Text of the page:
Hello all, long time no post. Life has been getting in the way preventing frequent updates to the blog, my apologies, I intend to be more vigilant in posting updates and information about ongoing projects as we move forward.
Some important news, my callsign has changed! I have been tempted for quite some time to request a 1X2 callsign primarily for the prestige and secondly to eliminate the issues with communicating my old callsign via CW. Most times it came back to me as K5DN instead of K5DTE. An easy mistake in the other operators ability to decipher my less than exemplary sending
Along with the callsign change, the address of the blog and my twitter username has changed, both of which I have listed below so you can update any links.
In mid November I sold my Kenwood TS-590 to finance the purchase of an Elecraft KX3 and become a full time QRP operator. One of the advantages of the KX3 is SDR I/Q output, which can be used to drive a panadapter. After some fidling around, I have a configuration that works with the popular NaP3 software and thought I would share the highlights in hope of saving you some effort. This is by no means an exhaustive setup and configuration guide for NaP3, but it should be enough to get you started. Remember you can click on the photos to enlarge them!
For this example I have used the integrated sound card in my PC and have not yet put a ground loop isolator inline which are both opportunities for improvement.
NaP3 Input Soundcard Configuration
We begin by manipulating the input sound card port configuration as shown above. This will vary somewhat from sound card to sound card, but we want to be sure that we are capturing two channels and that the sampling rate is set at the maximum your card supports, which may take some experimentation and is not necessarily the highest sampling rate shown in the drop down.
NaP3 Setup Tab
Here on the setup tab of the NaP3 configuration, we need to select the sound card input we are using and where we would like NaP3 to output decoded audio. Once again we have the option to manipulate the sampling rate, which as you can see is 48k for my sound card. In addition, we need to select “Elecraft K3″ for the Rig Type and specify our CAT parameters. I began this adventure trying to use the “Elecraft KX3″ Rig Type, but I found it to not work very well.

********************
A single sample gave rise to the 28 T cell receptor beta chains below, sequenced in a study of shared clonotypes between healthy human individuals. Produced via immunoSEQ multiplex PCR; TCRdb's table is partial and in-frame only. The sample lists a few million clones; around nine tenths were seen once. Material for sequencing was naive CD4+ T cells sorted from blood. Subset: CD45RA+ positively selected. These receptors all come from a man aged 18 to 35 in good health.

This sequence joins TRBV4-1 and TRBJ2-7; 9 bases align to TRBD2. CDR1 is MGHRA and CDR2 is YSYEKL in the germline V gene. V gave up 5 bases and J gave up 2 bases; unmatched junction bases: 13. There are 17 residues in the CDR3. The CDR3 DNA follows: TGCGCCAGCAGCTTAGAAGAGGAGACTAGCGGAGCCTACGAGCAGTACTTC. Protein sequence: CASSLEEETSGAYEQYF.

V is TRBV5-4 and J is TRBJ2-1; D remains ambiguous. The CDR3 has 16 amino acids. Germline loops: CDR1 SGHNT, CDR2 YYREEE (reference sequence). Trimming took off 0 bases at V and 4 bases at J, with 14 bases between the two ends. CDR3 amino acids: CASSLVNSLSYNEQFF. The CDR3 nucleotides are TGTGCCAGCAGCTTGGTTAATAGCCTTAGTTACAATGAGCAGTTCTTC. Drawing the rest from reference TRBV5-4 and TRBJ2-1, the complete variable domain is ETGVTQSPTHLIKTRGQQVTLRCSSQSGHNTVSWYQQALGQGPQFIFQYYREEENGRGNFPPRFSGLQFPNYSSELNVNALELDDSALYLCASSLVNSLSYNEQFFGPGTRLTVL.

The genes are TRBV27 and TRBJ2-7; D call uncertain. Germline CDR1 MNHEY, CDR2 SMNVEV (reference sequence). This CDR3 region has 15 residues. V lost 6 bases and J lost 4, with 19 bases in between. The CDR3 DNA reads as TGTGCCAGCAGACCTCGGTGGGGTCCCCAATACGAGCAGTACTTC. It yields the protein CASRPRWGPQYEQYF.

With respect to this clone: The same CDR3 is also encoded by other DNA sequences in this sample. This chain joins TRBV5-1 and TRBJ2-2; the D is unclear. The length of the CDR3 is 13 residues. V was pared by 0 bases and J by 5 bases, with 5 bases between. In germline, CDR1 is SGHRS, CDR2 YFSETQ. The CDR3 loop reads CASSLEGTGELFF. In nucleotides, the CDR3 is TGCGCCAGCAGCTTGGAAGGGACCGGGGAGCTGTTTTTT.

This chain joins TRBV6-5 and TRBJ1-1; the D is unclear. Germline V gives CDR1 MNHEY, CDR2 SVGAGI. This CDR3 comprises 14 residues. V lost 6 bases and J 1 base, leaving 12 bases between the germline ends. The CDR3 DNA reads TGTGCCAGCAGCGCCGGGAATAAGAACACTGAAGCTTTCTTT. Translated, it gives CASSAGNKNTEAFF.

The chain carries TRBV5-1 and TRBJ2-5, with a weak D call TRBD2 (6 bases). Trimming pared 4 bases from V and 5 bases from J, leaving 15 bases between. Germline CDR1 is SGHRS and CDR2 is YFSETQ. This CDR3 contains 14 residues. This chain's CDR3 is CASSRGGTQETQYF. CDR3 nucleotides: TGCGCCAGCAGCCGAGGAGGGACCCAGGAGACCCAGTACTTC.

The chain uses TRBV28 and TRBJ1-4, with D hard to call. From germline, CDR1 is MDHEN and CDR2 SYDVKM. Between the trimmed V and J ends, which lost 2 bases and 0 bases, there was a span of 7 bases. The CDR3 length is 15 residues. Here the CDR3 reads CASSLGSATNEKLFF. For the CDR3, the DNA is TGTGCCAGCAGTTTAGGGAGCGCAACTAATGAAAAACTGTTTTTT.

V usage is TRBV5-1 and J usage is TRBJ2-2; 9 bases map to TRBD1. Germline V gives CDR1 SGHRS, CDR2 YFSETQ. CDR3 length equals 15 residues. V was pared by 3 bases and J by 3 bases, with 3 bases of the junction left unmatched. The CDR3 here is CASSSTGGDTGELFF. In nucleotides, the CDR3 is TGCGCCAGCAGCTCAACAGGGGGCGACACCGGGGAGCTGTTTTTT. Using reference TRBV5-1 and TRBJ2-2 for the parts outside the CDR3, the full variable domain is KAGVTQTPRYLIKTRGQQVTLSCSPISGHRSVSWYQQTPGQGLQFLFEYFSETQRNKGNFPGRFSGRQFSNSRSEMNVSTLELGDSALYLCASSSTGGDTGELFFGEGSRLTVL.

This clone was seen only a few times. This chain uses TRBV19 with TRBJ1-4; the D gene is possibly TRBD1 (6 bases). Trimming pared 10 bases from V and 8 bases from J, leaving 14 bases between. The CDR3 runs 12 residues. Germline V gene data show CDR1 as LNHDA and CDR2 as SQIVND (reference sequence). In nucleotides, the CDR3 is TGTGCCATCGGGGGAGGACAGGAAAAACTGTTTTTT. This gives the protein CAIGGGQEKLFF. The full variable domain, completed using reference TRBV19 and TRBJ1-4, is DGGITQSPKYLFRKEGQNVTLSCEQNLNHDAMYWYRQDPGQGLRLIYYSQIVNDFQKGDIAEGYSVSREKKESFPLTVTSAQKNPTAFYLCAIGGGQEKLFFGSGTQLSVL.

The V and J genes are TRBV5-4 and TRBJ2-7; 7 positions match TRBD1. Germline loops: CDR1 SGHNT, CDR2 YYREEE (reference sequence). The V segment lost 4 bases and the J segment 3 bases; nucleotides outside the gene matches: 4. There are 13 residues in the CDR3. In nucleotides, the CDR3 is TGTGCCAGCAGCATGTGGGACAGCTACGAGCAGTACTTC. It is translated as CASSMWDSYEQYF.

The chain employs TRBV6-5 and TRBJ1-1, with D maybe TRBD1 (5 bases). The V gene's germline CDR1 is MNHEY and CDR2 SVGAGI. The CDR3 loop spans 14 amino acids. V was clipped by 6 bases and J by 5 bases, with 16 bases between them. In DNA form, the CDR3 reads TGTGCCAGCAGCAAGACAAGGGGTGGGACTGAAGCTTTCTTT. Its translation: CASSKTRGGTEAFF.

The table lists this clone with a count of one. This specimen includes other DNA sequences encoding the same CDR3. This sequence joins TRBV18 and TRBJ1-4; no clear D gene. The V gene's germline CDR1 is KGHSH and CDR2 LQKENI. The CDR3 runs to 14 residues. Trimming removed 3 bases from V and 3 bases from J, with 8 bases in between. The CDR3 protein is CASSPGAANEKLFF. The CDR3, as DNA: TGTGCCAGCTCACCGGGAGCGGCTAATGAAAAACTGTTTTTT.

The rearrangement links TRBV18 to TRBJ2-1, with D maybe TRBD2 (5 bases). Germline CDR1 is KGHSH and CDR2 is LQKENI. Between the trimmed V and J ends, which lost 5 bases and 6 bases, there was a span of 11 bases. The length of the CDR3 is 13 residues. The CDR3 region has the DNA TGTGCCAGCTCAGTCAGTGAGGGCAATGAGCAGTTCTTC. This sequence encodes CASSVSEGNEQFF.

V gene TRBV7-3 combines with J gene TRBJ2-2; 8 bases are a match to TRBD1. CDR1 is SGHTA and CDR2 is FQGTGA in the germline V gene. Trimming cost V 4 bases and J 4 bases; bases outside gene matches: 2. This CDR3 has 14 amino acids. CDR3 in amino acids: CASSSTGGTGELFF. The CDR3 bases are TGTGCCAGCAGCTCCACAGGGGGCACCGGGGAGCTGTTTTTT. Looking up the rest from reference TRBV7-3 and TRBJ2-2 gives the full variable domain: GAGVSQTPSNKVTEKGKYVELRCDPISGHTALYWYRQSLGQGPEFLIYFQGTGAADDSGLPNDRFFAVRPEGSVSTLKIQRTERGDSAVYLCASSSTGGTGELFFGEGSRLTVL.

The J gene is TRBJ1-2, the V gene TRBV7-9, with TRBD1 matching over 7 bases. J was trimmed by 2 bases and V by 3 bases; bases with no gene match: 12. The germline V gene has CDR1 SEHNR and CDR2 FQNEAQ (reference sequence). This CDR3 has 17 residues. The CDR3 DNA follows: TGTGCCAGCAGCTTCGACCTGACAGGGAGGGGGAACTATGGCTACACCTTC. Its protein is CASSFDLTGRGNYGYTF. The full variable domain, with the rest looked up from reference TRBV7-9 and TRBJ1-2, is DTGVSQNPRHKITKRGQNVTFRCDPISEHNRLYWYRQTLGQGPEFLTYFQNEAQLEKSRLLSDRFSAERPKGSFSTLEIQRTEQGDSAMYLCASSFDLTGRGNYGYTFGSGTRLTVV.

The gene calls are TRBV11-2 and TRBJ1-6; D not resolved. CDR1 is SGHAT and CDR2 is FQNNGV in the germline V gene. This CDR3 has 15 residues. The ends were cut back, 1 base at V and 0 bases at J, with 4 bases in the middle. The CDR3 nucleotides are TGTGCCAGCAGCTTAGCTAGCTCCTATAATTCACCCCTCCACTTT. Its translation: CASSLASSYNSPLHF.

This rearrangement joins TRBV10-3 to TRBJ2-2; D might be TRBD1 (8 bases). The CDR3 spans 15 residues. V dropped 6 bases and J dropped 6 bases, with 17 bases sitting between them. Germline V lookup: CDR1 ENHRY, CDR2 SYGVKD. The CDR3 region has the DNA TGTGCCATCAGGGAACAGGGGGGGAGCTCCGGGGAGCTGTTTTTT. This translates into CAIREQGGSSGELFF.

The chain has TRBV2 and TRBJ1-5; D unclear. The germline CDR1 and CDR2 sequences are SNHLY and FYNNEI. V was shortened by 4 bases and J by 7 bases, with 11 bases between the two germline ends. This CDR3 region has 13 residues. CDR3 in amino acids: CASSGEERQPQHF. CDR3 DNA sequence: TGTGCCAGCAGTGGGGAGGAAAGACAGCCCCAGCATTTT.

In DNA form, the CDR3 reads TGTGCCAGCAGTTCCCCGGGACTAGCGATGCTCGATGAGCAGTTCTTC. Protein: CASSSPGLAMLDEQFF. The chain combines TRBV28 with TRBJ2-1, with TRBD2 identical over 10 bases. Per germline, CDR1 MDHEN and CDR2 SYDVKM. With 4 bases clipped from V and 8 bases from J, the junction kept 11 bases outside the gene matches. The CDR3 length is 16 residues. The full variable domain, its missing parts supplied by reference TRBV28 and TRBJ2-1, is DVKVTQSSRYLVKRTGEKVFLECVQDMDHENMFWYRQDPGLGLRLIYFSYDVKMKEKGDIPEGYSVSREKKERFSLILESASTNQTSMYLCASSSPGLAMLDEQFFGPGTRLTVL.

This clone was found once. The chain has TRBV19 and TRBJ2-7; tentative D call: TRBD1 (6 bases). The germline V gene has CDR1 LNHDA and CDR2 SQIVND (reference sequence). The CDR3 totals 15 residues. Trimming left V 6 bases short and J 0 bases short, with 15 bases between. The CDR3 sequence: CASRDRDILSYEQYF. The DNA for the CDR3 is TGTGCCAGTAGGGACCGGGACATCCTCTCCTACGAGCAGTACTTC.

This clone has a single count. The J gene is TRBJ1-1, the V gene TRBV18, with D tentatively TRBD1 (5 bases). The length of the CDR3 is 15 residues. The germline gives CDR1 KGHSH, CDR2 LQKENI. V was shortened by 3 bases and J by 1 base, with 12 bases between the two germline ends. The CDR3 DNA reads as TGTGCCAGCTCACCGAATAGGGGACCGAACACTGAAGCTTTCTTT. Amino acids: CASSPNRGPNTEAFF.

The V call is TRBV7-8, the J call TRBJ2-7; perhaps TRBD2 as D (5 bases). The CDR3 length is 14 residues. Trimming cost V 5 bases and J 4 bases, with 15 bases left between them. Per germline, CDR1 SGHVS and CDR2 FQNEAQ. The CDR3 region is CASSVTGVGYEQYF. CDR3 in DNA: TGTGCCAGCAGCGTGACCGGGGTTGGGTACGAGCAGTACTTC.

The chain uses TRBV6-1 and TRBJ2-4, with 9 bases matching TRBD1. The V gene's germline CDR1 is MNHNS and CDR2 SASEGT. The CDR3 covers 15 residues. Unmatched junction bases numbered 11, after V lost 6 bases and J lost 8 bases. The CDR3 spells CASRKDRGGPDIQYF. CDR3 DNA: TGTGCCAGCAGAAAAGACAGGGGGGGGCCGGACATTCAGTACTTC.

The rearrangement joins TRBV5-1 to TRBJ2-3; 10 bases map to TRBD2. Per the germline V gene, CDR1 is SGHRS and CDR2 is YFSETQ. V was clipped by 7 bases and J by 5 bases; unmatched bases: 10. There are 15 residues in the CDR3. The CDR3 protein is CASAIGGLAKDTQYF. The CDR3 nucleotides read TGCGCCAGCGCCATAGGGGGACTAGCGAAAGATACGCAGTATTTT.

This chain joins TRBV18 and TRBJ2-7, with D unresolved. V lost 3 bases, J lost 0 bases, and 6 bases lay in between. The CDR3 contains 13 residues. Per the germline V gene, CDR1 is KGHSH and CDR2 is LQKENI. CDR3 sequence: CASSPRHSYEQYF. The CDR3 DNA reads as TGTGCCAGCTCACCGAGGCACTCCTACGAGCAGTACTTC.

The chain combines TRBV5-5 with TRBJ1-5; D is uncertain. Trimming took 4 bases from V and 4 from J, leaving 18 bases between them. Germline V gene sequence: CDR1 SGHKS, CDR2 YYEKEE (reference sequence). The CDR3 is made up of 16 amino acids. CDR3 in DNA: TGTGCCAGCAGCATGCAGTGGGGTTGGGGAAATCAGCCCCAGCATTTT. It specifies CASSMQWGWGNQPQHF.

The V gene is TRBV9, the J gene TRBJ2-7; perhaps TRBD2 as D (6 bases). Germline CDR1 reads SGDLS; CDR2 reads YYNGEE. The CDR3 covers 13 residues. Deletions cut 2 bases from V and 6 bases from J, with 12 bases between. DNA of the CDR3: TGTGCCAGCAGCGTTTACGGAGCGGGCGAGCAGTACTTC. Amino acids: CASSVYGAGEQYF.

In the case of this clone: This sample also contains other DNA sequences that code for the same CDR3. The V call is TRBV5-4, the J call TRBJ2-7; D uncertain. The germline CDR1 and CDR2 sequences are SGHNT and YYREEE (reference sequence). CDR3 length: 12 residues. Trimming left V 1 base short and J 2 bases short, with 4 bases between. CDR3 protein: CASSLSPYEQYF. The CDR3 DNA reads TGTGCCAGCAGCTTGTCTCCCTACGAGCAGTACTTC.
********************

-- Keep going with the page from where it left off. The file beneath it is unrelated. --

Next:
NaP3 IF Tab
Here is the “fun” part, at least it was for me until I started banging my head on the desk. Be sure to set your “Global Offset” to 0 and select “Swap I/Q Channels”. The “IF Frequency Offsets” is where you will have to spend some time playing. The method I used was to tune to WWV in CW mode on the KX3 and determine the differential between the frequency displayed on the KX3 and the panadapter display. I then set the offset to compensate. To configure the offset for USB and LSB modes, I reduced the offset by the amount equal to my CW sidetone. This should get you pretty close, but may still require a little tweaking. Feel free to try my numbers, but I am unsure if they are valid from KX3 to KX3.
If you determine some other method to set the offsets, please let me know as this is the most time consuming portion of the configuration.
NaP3 Spanadapter View
When it is all over, this is similar to what you will end up with, a nice broad view of the spectrum centered on your rigs current frequency!
If you have been following my adventures, specifically with the Etherkit OpenBeacon, you will know that I was investigating a method of triggering WSPR transmissions without leaving it attached to a computer. My requirements were that it be Arduino based, since I am learning about that as well, and have a very stable time source as necessitated by WSPR.
The available options for stable time sources in the Arduino time library include NTP, RTC, and GPS sources, I decided to go a different direction!
While investigating time sources I ran across the WWVBClock Project on Github and thought WWVB would make an interesting time source for this project. The first step was to find a receiver, which are far less common from online shops than I expected, but I was able to find one at my local Wal-Mart in the form of a self setting alarm clock for the reasonable cost of $10.